Keep bathroom drains running freely and smelling sweet by pouring 1/2 to 3/4 cup baking soda into the drain, and dribbling just enough hot water to wash the solution down. Let stand for 2 hours to overnight, and then flush thoroughly with hot water (do not use on blocked drains).

    Rubbing Alcohol

    Rubbing (isopropyl) alcohol provides the base for an evaporating cleaner to rival commercial window and glass cleaning solutions. Use it on windows, mirrors, chrome fixtures and for a shiny finish on hard-surface ceramic tiles.


    An alkaline solution, clear ammonia creates stronger window and all-purpose cleaning recipes than acidic vinegar. Choose a nonsudsing type: Suds may look as if they're working, but they're tough to rinse and remove.

    Green Cleaners

    Homemade cleaning products offer many advantages to cost-conscious households. Using on-hand ingredients can be far less expensive than buying commercial cleaners, won't generate discarded product packaging, and the household avoids exposure to harsh chemicals or toxic ingredients. Try these cleaning recipes as a starting point, increasing or decreasing their strength as your household's cleaning needs require.

    Homemade Spray Cleaner
    Try this recipe to harness the cleaning power of white vinegar. Mix in a spray bottle:
    1 cup white vinegar
    1 cup water

    Homemade Glass Cleaner

    Try this recipe to harness the cleaning power of rubbing alcohol. Mix in a spray bottle:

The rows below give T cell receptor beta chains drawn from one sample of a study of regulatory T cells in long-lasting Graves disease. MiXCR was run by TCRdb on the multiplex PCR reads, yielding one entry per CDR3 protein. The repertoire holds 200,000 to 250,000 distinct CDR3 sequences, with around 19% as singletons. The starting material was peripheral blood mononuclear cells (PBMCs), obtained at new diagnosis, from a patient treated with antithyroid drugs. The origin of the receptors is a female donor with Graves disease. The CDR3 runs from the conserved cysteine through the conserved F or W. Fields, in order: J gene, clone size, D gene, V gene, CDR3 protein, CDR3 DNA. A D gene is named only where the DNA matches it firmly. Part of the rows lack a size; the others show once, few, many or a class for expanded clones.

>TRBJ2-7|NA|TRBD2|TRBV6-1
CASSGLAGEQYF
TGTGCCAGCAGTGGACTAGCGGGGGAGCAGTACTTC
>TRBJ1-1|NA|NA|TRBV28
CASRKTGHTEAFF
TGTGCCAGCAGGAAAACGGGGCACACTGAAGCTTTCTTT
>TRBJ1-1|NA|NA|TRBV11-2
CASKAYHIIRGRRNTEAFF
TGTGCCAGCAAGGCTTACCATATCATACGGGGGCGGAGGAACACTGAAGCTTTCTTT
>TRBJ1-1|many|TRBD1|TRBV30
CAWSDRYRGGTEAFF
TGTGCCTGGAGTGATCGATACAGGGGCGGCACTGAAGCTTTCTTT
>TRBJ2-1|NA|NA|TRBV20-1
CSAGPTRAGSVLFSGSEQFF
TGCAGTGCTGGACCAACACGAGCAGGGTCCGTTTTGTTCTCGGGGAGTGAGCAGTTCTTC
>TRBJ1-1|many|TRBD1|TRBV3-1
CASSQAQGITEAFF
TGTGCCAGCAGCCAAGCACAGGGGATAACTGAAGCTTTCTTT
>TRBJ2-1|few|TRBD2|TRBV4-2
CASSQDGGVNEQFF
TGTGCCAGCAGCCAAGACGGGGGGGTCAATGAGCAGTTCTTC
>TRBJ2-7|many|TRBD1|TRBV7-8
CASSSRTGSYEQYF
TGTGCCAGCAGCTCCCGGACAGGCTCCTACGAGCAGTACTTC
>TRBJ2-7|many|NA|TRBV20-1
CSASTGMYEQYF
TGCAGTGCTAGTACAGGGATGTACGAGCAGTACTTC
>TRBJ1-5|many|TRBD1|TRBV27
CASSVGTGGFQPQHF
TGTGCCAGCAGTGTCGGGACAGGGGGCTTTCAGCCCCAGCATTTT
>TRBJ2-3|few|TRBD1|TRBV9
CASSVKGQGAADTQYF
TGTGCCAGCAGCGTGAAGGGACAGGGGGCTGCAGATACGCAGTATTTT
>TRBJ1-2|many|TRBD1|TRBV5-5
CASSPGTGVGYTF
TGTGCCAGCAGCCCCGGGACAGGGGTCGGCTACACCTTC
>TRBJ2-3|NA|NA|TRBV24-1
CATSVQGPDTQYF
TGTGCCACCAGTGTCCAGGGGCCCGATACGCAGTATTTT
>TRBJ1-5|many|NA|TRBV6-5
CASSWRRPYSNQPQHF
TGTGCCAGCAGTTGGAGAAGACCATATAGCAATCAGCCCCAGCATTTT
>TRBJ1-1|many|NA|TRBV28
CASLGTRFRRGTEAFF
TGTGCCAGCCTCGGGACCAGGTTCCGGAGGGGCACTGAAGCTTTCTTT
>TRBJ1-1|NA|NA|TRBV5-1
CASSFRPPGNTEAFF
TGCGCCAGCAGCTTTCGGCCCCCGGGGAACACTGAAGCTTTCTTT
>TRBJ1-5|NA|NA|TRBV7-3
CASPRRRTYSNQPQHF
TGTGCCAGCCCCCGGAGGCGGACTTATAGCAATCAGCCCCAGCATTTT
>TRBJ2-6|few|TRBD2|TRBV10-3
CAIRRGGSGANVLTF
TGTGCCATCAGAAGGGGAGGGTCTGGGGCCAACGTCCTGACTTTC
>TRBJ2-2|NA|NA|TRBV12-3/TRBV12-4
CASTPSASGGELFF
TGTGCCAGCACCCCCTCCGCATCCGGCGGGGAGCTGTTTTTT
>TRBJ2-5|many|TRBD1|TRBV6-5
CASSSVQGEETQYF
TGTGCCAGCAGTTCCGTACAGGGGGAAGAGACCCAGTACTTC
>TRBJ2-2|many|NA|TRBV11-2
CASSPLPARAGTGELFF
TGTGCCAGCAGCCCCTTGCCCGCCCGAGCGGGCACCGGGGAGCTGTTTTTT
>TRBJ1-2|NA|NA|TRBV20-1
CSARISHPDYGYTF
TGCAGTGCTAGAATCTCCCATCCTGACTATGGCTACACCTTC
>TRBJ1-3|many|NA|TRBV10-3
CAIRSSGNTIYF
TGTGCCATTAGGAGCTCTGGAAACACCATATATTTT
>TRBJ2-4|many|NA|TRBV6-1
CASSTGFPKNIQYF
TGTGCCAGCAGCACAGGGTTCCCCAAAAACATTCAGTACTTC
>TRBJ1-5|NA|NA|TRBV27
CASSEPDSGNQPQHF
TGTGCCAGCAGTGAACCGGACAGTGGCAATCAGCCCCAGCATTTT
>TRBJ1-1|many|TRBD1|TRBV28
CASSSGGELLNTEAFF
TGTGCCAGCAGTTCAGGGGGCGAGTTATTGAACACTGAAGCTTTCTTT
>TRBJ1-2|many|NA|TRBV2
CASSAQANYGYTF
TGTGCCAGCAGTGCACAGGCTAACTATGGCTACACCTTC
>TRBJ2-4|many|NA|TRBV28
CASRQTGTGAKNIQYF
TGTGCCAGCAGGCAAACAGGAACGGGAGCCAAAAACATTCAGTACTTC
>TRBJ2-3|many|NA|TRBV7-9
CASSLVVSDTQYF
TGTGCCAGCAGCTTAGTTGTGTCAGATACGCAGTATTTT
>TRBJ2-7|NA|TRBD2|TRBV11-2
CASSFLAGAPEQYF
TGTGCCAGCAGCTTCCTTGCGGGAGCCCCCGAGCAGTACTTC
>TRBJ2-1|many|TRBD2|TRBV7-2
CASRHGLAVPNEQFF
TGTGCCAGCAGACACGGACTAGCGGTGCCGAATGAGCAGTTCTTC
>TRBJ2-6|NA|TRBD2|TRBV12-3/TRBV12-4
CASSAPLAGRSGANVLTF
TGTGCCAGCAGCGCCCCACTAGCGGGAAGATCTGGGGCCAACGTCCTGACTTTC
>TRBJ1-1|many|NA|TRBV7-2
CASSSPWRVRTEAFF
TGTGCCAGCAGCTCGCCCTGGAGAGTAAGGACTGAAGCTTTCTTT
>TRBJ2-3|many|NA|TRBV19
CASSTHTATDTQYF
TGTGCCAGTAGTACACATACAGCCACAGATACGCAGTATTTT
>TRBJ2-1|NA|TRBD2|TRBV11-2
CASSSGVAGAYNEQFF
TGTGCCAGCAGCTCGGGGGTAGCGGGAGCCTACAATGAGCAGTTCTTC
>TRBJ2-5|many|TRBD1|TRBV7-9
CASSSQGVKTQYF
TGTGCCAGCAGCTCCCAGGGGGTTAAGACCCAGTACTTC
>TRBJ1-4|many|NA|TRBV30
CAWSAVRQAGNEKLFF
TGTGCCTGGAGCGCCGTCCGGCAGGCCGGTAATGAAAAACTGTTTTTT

1 cup rubbing (isopropyl) alcohol
    1 cup water
    1 tablespoon white vinegar

    Try the following formulations for spring cleaning or tough chores.

    Strong Glass Cleaner
    Mix in a spray bottle:
    1 cup rubbing (isopropyl) alcohol
    1 cup water
    1 tablespoon clear, nonsudsing ammonia

    Strong All-Purpose Cleaner

    Mix in a spray bottle:
    1 tablespoon clear, nonsudsing ammonia
    1 tablespoon clear dishwashing liquid
    2 cups water

    Houseworks © 2006, 2010 Dorling Kindersley Limited
    Text copyright © 2006, 2010 Cynthia Townley Ewer

    Reduce! Reuse! Recycle! 

    Compost is natural mulch and fertilizer that forms from the recycling of organic wastes from your kitchen and yard. 

    Be a Wise Shopper!
    Avoid excessive packaging.
    Some examples to avoid are: 
    • individually wrapped prunes that are then packaged in a plastic container
    • plastic wrapped bananas (the natural biodegradable package is not enough?)
    • plastic wrapped corn-on-the-cob
    • individually wrapped jelly beans
    • shrink-wrapped potatoes and cucumbers

    White-nose Syndrome Found in Michigan

    Today the Michigan Department of Natural Resources announced that the DNR survey team has discovered the presence of the fungus Pseudogymnoascus destructans and White-nose Syndrome in Michigan. Officials have confirmed the diagnosis in Little brown bats sampled at sites in Alpena, Dickinson and Mackinac Counties. 

    White-nose Syndrome has been spreading west since it was first documented in New York in 2006. Since that time, more than 5.7 million bats have been killed by this disease. Michigan now joins 26 states and 5 Canadian provinces that have identified White-nose Syndrome in their area. 

    Those at the Organization for Bat Conservation are devastated to learn that White-nose Syndrome has now reached our state. They encourage everyone to do what they can to support our bat population as bats are an integral part of our ecosystem. 

    Learn more about White-nose Syndrome and share the information with others. Visit www.whitenosesyndrome.org for a complete look at the disease and discover how officials are responding to this threat. 

    You can also directly care for bats in your backyard by providing summer roosting sites such as bat houses and dead trees and planting organic gardens to reduce or eliminate the use of pesticides.  Learn more about bat houses at www.batconservation.org.